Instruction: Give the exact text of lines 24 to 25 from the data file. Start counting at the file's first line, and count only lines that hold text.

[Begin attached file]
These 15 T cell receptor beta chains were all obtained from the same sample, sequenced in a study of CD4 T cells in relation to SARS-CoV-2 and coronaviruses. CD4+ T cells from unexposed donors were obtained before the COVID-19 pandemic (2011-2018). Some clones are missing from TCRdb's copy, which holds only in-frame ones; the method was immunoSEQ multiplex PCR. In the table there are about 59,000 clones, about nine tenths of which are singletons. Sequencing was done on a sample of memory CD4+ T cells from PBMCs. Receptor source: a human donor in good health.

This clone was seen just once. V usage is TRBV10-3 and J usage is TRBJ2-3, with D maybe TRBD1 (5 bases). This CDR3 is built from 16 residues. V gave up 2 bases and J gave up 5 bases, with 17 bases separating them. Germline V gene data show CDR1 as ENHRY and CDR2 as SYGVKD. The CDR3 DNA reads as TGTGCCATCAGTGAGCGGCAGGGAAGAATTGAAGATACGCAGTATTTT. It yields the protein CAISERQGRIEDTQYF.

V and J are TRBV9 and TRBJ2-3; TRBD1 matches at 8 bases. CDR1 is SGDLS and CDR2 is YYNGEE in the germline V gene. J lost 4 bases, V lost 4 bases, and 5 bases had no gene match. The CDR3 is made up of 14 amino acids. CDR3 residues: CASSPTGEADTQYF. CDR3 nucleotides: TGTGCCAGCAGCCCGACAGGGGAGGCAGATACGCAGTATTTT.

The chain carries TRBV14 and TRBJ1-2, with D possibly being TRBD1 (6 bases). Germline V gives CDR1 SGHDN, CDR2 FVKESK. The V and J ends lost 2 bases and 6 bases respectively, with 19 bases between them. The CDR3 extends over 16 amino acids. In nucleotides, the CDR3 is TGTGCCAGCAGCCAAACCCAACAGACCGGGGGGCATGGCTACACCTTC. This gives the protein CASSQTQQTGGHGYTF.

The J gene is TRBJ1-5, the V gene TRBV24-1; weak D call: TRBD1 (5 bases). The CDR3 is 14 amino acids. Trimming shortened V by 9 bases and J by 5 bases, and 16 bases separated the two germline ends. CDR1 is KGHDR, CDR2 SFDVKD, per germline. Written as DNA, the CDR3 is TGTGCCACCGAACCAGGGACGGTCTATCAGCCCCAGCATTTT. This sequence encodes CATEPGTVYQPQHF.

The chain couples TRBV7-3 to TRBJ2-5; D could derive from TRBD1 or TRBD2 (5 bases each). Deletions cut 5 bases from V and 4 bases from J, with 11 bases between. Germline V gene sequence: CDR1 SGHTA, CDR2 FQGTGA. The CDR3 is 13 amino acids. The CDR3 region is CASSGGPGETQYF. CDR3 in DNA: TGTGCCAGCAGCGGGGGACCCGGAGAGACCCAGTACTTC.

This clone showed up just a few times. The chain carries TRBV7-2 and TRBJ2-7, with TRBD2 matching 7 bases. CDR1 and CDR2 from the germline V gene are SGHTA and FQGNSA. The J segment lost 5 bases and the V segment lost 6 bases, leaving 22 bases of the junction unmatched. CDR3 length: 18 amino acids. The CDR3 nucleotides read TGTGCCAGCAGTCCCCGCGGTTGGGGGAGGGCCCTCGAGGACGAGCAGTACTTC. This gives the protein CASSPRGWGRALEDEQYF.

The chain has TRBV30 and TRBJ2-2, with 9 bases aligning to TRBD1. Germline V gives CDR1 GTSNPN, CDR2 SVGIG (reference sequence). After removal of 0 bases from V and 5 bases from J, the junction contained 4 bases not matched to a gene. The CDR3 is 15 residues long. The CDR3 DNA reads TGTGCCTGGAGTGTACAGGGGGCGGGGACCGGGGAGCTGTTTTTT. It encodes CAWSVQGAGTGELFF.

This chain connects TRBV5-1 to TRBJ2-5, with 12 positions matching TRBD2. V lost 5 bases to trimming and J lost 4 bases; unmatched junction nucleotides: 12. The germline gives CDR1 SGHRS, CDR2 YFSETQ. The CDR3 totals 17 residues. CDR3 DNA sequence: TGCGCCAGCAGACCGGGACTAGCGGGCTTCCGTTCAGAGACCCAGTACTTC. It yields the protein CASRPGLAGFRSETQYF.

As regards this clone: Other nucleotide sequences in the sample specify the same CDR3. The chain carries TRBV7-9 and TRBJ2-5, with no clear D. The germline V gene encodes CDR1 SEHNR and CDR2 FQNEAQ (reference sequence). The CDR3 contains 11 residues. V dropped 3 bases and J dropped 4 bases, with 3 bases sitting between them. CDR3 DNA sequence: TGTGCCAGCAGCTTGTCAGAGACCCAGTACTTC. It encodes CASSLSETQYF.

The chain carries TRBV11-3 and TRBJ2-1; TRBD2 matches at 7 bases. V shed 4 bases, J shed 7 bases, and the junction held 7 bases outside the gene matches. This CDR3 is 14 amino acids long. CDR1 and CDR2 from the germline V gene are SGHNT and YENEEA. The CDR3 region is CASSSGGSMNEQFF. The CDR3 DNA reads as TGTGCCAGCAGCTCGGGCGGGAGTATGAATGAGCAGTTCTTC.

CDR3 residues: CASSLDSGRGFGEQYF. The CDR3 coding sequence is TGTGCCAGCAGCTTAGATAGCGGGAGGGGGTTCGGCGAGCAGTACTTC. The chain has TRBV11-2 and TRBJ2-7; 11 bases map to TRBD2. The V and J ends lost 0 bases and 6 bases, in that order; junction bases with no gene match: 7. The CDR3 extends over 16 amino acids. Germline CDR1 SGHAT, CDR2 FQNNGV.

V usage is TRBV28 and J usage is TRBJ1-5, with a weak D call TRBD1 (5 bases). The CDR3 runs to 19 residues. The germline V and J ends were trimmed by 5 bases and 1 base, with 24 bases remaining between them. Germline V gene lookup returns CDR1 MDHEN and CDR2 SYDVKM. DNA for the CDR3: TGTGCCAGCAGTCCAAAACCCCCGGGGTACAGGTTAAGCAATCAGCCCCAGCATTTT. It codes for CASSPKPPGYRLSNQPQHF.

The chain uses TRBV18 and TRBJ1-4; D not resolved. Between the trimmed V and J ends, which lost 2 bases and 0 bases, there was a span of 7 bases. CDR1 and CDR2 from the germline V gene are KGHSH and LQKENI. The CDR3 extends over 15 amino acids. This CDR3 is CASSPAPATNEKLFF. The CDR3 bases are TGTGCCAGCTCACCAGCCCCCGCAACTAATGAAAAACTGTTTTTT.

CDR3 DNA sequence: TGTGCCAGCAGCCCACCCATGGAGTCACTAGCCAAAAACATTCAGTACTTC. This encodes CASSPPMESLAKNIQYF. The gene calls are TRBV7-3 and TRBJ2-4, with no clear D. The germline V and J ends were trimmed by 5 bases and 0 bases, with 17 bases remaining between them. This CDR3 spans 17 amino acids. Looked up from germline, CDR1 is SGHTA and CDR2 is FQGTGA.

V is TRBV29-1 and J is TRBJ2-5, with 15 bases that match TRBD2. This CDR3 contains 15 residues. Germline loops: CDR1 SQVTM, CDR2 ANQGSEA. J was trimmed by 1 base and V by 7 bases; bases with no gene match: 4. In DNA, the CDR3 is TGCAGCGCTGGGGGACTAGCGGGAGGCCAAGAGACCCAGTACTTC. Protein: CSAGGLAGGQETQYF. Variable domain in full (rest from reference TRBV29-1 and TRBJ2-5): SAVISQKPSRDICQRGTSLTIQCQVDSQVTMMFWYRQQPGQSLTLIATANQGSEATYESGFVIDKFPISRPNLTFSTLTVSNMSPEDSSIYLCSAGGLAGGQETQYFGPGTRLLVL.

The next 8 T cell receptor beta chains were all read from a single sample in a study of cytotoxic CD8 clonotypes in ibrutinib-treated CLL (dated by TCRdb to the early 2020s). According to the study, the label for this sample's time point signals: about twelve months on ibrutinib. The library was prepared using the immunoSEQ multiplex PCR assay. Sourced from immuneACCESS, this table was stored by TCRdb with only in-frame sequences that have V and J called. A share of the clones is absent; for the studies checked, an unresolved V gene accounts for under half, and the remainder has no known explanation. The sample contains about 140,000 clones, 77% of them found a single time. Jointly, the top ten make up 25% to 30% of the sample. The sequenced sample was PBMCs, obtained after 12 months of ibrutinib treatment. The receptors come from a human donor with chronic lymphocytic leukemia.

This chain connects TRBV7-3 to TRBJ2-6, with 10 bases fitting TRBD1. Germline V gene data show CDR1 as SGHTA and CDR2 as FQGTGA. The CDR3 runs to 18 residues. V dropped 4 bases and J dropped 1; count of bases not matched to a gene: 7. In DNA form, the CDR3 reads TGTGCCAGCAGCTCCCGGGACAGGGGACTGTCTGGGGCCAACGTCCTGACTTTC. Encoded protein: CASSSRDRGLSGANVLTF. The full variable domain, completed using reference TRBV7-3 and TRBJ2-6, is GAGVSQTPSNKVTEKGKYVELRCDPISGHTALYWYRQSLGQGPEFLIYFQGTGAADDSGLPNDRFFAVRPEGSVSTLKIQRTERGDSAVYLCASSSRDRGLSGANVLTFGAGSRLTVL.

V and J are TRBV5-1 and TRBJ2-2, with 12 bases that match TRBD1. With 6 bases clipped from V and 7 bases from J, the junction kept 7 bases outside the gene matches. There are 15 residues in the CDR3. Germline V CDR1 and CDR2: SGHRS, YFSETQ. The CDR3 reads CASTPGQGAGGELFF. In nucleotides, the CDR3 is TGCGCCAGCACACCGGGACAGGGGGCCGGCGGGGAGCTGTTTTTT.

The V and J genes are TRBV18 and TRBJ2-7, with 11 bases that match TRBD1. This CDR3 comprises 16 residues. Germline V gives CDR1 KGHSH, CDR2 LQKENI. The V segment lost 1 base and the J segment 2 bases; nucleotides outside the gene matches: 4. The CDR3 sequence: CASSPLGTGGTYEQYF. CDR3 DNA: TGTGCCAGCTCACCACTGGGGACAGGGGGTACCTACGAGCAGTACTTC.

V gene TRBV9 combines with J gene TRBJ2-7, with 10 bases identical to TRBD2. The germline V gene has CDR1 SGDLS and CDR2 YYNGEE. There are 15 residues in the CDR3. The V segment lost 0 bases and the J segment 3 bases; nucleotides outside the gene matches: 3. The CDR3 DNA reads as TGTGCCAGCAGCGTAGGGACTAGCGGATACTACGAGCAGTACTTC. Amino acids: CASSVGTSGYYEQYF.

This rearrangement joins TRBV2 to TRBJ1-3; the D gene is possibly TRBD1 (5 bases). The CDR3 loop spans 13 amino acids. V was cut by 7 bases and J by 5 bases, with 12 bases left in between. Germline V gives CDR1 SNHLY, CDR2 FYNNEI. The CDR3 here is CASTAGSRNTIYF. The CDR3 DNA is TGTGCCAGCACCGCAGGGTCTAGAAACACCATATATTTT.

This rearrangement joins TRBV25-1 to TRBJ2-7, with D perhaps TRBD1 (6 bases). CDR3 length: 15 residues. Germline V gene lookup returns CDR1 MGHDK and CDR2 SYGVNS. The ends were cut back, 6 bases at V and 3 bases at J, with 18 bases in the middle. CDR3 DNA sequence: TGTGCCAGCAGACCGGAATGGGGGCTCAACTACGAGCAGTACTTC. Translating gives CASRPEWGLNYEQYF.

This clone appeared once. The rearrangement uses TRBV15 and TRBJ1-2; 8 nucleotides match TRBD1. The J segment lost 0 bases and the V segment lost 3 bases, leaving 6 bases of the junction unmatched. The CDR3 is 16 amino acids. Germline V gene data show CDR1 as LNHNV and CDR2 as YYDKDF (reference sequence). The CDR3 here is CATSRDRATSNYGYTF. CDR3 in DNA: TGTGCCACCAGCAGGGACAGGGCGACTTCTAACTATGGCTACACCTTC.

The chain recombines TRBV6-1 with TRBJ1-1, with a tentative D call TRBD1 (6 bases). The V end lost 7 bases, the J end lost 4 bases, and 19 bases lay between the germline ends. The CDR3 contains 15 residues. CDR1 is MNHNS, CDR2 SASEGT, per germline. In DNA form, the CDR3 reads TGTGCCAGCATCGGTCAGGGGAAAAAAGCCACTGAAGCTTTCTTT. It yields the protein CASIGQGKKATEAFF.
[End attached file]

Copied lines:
This clone appeared once. The rearrangement uses TRBV15 and TRBJ1-2; 8 nucleotides match TRBD1. The J segment lost 0 bases and the V segment lost 3 bases, leaving 6 bases of the junction unmatched. The CDR3 is 16 amino acids. Germline V gene data show CDR1 as LNHNV and CDR2 as YYDKDF (reference sequence). The CDR3 here is CATSRDRATSNYGYTF. CDR3 in DNA: TGTGCCACCAGCAGGGACAGGGCGACTTCTAACTATGGCTACACCTTC.

The chain recombines TRBV6-1 with TRBJ1-1, with a tentative D call TRBD1 (6 bases). The V end lost 7 bases, the J end lost 4 bases, and 19 bases lay between the germline ends. The CDR3 contains 15 residues. CDR1 is MNHNS, CDR2 SASEGT, per germline. In DNA form, the CDR3 reads TGTGCCAGCATCGGTCAGGGGAAAAAAGCCACTGAAGCTTTCTTT. It yields the protein CASIGQGKKATEAFF.